Other People's Money is what the movie company will be stealing if you go out and purchase or even rent this Danny DeVito film produced when he was still a hot ticket at the box office.
At the late tale end of the yuppie nightmare "me, me, me" 80s, Danny DeVito did yet another movie involving himself and money scams. The thought seemed to be to target the Wall Street mindset with a sort of comedy that delved into economics, corporate takeovers and "green mailing." I guess it was supposed to be a 'smart comedy'? Any fool could have seen it as more of a financial disaster, if you ask me.
Danny DeVito is Lawrence Garfield, a business tycoon ready to take down any corporation that gets in his way. This time, it's the New England wire and cable company owned by Andrew Jorgenson (Gregory Peck). Kate Sullivan (Penelope Ann Miller), daughter of Jorgenson's wife (Piper Laurie), steps in as lawyer to play the money game against Lawrence to save her stepfather's business. So begins a love/hate relationship between the short, fat, bald filthy mouthed business tycoon and the smart, sassy, pretty, tall and leggy lawyer (including dirty flirtations between the two that might make you gag on your popcorn). And it's all done with a shortage of laughs, and a weak attempt to educate viewers on the workings of the business world.
I worked in a video store in the DeVito hey day. I saw and enjoyed all of his movies, because, he's Danny DeVito, and he's a character. Yet, when I set out to review this film, I couldn't remember a thing about it. Now I know why. The performances are okay, but Danny DeVito's definitely in a rut, playing a character that can pretty much be traced back to his days on Taxi. There is this whole great cast of people who don't really do much as they battle their way to the final anti-climactic climax. And dare I mention the "only in Hollywood" aspect of DeVito with Penelope Ann Miller? Give me a break. And give me back the 2 hours I wasted on this film…apparently twice, although I can't remember the first time.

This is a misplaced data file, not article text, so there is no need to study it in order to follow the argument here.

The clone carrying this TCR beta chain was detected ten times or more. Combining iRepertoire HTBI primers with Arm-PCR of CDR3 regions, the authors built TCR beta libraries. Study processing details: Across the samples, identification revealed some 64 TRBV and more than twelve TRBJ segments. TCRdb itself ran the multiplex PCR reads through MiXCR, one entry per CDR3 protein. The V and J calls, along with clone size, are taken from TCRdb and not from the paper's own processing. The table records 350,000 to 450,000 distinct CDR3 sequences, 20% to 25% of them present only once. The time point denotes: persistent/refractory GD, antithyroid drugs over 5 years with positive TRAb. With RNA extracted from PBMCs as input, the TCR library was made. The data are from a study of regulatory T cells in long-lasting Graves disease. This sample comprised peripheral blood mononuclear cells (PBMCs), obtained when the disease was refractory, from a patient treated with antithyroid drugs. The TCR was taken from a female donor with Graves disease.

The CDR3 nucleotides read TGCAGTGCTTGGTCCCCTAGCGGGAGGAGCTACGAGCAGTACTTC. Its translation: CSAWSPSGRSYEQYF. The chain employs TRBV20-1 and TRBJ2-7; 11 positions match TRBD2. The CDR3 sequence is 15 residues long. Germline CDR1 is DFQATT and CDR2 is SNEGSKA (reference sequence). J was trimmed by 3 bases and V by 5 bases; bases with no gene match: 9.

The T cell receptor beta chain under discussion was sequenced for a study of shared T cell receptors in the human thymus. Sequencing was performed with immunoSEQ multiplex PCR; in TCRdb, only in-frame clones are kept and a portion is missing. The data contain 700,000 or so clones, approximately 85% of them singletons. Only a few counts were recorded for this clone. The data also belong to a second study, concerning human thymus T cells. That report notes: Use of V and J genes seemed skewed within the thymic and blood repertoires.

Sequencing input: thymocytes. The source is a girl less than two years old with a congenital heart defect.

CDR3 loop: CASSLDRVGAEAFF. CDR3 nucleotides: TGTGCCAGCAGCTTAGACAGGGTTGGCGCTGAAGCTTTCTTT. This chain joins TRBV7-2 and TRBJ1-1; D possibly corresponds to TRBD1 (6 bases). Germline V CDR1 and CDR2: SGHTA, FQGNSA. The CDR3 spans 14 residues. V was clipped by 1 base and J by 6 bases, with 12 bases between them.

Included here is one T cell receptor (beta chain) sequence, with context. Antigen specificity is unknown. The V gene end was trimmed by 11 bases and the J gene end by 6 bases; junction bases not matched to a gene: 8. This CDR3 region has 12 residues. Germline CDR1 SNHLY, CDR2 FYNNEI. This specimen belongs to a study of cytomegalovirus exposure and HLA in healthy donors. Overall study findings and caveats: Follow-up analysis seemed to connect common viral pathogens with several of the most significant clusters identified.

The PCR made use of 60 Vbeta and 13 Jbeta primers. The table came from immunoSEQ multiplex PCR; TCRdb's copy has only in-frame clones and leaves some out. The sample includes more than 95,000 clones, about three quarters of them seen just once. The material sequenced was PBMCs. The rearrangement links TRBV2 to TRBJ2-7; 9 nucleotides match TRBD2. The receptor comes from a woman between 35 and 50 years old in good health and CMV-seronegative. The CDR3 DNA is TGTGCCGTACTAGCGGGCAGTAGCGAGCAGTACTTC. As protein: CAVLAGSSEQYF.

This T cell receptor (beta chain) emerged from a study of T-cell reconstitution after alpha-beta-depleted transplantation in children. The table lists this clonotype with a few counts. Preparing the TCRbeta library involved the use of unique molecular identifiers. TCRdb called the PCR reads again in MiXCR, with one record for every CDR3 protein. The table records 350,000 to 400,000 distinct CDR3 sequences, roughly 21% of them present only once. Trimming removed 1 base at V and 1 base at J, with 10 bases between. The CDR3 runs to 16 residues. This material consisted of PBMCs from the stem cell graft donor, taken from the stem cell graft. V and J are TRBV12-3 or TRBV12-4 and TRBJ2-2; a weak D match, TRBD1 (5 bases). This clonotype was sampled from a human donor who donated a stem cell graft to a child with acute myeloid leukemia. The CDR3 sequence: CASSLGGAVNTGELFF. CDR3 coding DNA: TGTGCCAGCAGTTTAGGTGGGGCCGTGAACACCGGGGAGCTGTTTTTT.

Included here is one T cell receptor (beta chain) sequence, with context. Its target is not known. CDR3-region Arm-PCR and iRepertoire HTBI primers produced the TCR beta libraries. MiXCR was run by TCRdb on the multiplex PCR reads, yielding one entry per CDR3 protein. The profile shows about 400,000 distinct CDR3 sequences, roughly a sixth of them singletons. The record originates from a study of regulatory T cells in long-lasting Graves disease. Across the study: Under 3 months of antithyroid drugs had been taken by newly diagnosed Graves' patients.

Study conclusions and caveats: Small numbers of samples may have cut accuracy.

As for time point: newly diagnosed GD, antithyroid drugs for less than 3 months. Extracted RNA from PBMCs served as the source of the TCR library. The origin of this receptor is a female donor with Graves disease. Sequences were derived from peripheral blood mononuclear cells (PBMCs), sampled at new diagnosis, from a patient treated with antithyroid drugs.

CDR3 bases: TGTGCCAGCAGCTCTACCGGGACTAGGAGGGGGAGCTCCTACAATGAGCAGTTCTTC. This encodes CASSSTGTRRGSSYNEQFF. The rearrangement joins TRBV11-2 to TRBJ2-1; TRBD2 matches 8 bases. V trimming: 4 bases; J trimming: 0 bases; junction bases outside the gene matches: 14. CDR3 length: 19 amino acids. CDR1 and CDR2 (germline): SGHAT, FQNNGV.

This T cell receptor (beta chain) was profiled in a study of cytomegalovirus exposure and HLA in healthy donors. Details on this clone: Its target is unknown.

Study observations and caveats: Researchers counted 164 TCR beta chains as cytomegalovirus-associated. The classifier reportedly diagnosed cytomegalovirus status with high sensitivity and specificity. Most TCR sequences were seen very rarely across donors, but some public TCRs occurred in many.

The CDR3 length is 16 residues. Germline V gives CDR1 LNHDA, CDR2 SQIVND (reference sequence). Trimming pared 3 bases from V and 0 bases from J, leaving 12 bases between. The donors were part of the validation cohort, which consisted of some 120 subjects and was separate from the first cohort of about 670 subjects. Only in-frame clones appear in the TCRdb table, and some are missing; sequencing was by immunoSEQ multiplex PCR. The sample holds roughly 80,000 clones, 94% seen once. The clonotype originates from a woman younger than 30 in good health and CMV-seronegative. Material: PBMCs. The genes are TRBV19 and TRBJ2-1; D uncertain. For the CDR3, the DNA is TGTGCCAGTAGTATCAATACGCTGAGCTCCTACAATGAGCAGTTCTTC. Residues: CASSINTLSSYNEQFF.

The film is presented in its original 1:85:1 aspect ratio, anamorphic. While the print is noticeably covered in dust and hairs throughout, its still a nice transfer. Color levels are excellent, darks are excellent, and the two work together to create nice contrast and depth. Edges are sharp and crisp. There's a hint of grain, but it's really minor.
The 2.0 surround offers a central rear speaker, but the sound rests mainly in the center front speaker. The audio tends to be hollow and bland, with no dynamic range. Bass is pretty much non-existent. There is an occasionally glimmer of surround.
There are 23 chapter breaks, English or French audio tracks, English, French or Spanish subtitles, and the original theatrical trailer.
Other People's Money succeeds nowhere. It's not a funny comedy, it's not a good vehicle for Danny DeVito, and it doesn't make any impression with its comments on corporate corruption. It just suggests to short fat, bald rich guys that they may stand a chance with a woman otherwise out of their league.